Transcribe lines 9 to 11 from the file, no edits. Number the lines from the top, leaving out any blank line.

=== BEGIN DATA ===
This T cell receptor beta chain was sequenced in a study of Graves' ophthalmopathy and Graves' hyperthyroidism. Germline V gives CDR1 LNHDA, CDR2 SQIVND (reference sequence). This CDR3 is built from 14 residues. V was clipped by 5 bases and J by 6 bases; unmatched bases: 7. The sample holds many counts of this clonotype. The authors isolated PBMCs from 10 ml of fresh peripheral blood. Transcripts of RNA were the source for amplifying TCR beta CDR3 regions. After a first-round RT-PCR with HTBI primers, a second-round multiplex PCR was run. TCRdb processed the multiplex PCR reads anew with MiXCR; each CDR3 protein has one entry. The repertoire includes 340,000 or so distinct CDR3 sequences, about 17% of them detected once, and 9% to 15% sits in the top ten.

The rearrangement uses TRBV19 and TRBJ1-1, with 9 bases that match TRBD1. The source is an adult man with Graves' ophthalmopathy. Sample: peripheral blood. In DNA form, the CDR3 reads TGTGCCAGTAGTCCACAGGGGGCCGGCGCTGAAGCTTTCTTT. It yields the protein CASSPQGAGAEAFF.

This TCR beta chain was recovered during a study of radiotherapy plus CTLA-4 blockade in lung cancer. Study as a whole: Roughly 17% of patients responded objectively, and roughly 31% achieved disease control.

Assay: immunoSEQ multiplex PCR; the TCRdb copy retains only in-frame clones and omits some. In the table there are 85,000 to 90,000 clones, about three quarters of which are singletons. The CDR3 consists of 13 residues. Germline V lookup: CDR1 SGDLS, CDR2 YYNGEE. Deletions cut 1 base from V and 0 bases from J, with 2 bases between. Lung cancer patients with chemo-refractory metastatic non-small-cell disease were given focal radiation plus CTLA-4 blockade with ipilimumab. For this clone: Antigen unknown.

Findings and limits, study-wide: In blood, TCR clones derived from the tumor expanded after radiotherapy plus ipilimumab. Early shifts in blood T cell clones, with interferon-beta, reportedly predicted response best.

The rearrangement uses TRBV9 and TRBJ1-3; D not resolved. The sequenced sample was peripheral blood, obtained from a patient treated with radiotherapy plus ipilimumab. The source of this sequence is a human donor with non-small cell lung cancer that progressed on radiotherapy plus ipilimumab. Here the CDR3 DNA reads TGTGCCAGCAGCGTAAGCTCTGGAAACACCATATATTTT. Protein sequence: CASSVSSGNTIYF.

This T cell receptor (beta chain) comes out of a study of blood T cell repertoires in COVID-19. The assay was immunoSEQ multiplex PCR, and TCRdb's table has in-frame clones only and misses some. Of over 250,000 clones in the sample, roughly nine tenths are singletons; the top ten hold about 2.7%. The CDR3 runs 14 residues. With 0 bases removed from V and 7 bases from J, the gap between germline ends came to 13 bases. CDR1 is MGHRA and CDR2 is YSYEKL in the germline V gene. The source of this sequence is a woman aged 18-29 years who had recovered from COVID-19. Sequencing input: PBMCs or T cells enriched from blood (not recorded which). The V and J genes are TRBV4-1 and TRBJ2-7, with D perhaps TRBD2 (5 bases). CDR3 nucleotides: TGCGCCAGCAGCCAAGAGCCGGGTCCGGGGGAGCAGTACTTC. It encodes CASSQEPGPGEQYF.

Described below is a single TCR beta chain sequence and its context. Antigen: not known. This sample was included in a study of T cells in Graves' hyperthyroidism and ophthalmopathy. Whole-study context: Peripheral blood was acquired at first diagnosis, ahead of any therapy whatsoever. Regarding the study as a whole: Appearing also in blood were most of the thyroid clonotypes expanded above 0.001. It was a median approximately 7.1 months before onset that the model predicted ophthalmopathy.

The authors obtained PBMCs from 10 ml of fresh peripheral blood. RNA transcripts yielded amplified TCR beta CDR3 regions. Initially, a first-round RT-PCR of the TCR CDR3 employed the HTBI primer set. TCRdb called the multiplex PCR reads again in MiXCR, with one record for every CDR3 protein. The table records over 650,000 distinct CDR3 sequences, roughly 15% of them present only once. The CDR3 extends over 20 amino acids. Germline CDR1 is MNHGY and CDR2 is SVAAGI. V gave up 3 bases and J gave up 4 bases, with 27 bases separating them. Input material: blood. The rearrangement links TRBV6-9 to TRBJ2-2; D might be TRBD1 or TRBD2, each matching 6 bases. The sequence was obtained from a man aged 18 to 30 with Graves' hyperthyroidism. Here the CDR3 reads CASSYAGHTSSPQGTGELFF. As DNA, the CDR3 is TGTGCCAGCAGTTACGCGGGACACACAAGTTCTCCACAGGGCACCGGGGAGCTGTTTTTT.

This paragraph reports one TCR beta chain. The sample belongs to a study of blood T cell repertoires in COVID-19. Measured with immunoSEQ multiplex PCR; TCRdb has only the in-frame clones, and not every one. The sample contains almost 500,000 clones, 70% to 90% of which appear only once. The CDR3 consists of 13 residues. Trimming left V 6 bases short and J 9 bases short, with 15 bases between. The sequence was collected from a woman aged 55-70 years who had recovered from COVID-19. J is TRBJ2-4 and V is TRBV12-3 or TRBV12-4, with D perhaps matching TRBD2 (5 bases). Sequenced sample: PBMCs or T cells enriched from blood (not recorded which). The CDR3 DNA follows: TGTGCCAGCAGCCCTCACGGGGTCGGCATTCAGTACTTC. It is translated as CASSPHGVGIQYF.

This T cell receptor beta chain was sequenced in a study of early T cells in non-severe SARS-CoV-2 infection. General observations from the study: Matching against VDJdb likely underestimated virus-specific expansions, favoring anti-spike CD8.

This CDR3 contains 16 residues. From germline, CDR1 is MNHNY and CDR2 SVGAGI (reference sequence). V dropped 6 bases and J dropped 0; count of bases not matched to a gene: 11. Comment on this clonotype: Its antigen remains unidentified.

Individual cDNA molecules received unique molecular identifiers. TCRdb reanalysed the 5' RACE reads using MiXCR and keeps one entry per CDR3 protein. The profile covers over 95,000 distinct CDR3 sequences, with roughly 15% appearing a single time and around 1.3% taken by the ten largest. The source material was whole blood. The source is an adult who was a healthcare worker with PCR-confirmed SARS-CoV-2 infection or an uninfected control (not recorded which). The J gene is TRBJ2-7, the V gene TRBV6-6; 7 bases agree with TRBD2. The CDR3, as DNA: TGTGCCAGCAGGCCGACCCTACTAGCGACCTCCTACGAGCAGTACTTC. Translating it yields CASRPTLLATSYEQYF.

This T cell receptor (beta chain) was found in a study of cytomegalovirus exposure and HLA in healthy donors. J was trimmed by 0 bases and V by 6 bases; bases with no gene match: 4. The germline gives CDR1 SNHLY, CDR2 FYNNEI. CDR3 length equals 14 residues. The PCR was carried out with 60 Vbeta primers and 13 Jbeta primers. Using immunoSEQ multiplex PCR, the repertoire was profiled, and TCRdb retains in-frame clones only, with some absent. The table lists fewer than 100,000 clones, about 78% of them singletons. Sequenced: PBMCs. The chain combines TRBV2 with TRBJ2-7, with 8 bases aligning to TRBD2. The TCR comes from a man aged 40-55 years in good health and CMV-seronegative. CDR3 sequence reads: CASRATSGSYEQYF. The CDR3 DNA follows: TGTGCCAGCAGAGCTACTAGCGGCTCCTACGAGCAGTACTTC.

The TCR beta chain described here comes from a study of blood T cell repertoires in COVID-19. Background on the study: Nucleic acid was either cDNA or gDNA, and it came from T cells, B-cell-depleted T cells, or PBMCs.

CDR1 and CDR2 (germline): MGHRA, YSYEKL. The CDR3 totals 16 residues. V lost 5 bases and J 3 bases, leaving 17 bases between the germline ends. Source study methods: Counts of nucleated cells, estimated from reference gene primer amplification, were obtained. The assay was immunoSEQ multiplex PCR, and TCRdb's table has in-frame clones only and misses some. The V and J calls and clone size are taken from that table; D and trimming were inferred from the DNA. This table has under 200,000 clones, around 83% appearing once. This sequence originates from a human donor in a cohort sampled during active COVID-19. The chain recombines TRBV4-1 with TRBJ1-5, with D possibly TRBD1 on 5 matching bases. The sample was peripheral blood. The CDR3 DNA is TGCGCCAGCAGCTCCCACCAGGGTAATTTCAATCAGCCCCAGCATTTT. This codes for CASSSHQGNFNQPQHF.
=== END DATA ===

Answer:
The authors obtained PBMCs from 10 ml of fresh peripheral blood. RNA transcripts yielded amplified TCR beta CDR3 regions. Initially, a first-round RT-PCR of the TCR CDR3 employed the HTBI primer set. TCRdb called the multiplex PCR reads again in MiXCR, with one record for every CDR3 protein. The table records over 650,000 distinct CDR3 sequences, roughly 15% of them present only once. The CDR3 extends over 20 amino acids. Germline CDR1 is MNHGY and CDR2 is SVAAGI. V gave up 3 bases and J gave up 4 bases, with 27 bases separating them. Input material: blood. The rearrangement links TRBV6-9 to TRBJ2-2; D might be TRBD1 or TRBD2, each matching 6 bases. The sequence was obtained from a man aged 18 to 30 with Graves' hyperthyroidism. Here the CDR3 reads CASSYAGHTSSPQGTGELFF. As DNA, the CDR3 is TGTGCCAGCAGTTACGCGGGACACACAAGTTCTCCACAGGGCACCGGGGAGCTGTTTTTT.

This paragraph reports one TCR beta chain. The sample belongs to a study of blood T cell repertoires in COVID-19. Measured with immunoSEQ multiplex PCR; TCRdb has only the in-frame clones, and not every one. The sample contains almost 500,000 clones, 70% to 90% of which appear only once. The CDR3 consists of 13 residues. Trimming left V 6 bases short and J 9 bases short, with 15 bases between. The sequence was collected from a woman aged 55-70 years who had recovered from COVID-19. J is TRBJ2-4 and V is TRBV12-3 or TRBV12-4, with D perhaps matching TRBD2 (5 bases). Sequenced sample: PBMCs or T cells enriched from blood (not recorded which). The CDR3 DNA follows: TGTGCCAGCAGCCCTCACGGGGTCGGCATTCAGTACTTC. It is translated as CASSPHGVGIQYF.

This T cell receptor beta chain was sequenced in a study of early T cells in non-severe SARS-CoV-2 infection. General observations from the study: Matching against VDJdb likely underestimated virus-specific expansions, favoring anti-spike CD8.